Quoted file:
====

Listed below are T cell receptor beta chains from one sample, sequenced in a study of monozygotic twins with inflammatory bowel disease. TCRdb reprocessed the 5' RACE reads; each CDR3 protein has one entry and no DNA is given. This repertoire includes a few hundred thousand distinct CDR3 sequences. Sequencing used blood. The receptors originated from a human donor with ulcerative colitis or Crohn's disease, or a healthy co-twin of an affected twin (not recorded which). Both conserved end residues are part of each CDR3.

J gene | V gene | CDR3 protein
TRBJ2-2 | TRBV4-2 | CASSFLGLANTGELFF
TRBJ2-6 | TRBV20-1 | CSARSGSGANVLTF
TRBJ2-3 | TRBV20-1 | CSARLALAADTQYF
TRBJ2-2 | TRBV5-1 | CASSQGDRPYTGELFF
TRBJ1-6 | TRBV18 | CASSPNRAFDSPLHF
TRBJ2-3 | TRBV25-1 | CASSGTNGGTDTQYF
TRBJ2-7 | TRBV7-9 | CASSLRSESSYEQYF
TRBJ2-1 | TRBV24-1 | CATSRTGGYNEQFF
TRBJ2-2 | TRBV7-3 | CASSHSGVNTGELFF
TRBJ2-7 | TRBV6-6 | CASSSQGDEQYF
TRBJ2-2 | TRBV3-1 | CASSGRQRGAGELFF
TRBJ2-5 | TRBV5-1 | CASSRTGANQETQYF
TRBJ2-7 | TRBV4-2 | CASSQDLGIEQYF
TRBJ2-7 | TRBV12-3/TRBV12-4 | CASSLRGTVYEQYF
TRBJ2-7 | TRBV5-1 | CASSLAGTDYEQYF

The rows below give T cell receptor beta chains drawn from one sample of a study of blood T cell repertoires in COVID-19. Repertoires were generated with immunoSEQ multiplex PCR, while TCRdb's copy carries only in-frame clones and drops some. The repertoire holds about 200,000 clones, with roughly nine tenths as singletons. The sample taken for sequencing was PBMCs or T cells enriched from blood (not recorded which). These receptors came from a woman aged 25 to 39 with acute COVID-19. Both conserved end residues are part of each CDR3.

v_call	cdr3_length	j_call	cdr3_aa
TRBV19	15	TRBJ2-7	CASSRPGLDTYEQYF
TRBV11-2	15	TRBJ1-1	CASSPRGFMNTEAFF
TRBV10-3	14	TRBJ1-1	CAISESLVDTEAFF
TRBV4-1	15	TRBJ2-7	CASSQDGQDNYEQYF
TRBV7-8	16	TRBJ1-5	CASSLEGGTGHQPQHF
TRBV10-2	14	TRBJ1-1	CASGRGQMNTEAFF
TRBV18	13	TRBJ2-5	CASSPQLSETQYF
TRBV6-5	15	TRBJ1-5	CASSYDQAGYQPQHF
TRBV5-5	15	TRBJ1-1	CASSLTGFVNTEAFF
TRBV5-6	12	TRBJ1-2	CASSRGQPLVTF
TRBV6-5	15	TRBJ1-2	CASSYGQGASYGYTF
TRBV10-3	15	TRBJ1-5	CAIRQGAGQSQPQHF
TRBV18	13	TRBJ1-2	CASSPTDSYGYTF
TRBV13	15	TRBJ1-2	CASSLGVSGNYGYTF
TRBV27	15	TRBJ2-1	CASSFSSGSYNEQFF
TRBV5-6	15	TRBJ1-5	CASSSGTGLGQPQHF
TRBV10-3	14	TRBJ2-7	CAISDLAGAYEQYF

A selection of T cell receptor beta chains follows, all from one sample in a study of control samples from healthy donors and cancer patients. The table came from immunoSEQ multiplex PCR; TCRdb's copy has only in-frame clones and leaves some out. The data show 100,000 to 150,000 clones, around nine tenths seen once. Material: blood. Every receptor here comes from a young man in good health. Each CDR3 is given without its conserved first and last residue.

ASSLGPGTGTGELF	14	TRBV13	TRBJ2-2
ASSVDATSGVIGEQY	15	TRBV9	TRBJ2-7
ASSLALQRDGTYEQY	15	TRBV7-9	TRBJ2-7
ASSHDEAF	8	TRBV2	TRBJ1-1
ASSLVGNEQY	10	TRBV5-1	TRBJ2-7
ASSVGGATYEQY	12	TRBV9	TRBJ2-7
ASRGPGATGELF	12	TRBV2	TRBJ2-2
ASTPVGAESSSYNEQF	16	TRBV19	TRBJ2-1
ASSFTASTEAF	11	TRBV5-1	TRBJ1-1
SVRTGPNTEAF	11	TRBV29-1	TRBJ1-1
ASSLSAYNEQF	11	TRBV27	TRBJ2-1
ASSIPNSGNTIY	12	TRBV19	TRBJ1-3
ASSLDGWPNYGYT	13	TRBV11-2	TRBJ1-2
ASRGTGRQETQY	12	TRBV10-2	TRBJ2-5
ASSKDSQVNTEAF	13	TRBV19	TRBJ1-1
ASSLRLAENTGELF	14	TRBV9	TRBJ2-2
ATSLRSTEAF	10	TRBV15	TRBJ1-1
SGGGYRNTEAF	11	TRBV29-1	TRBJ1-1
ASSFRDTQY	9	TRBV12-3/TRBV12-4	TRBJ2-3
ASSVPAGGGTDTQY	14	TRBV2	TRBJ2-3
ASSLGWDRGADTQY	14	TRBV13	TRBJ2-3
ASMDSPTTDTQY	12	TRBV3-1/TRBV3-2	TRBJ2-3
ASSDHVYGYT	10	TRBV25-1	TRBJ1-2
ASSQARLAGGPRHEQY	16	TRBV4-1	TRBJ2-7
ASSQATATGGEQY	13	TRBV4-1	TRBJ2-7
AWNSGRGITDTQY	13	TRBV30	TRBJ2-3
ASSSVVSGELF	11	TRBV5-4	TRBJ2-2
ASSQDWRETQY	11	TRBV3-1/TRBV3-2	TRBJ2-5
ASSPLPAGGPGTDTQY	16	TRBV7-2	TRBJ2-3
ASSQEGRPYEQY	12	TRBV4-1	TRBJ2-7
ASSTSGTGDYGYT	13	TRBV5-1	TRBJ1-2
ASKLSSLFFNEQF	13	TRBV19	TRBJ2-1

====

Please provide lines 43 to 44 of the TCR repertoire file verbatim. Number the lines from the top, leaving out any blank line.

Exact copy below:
ASSVGGATYEQY	12	TRBV9	TRBJ2-7
ASRGPGATGELF	12	TRBV2	TRBJ2-2